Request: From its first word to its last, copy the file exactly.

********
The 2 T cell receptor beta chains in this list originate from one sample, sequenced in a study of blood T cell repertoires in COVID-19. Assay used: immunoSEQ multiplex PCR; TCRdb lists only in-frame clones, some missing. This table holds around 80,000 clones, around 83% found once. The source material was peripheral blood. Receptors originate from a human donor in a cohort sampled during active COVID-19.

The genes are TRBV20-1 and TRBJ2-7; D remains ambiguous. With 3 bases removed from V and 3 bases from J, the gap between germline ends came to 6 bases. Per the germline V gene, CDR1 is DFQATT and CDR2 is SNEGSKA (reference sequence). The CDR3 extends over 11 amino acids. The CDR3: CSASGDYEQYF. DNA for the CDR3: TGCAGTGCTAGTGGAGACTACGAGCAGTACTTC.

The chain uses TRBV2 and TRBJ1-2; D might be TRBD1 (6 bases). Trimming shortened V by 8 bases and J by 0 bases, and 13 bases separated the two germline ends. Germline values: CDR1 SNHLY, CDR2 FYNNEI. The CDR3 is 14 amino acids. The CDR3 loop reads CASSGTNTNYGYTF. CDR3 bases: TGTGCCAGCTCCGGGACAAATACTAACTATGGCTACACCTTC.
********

The 2 T cell receptor beta chains in this list originate from one sample, sequenced in a study of blood T cell repertoires in COVID-19. Assay used: immunoSEQ multiplex PCR; TCRdb lists only in-frame clones, some missing. This table holds around 80,000 clones, around 83% found once. The source material was peripheral blood. Receptors originate from a human donor in a cohort sampled during active COVID-19.

The genes are TRBV20-1 and TRBJ2-7; D remains ambiguous. With 3 bases removed from V and 3 bases from J, the gap between germline ends came to 6 bases. Per the germline V gene, CDR1 is DFQATT and CDR2 is SNEGSKA (reference sequence). The CDR3 extends over 11 amino acids. The CDR3: CSASGDYEQYF. DNA for the CDR3: TGCAGTGCTAGTGGAGACTACGAGCAGTACTTC.

The chain uses TRBV2 and TRBJ1-2; D might be TRBD1 (6 bases). Trimming shortened V by 8 bases and J by 0 bases, and 13 bases separated the two germline ends. Germline values: CDR1 SNHLY, CDR2 FYNNEI. The CDR3 is 14 amino acids. The CDR3 loop reads CASSGTNTNYGYTF. CDR3 bases: TGTGCCAGCTCCGGGACAAATACTAACTATGGCTACACCTTC.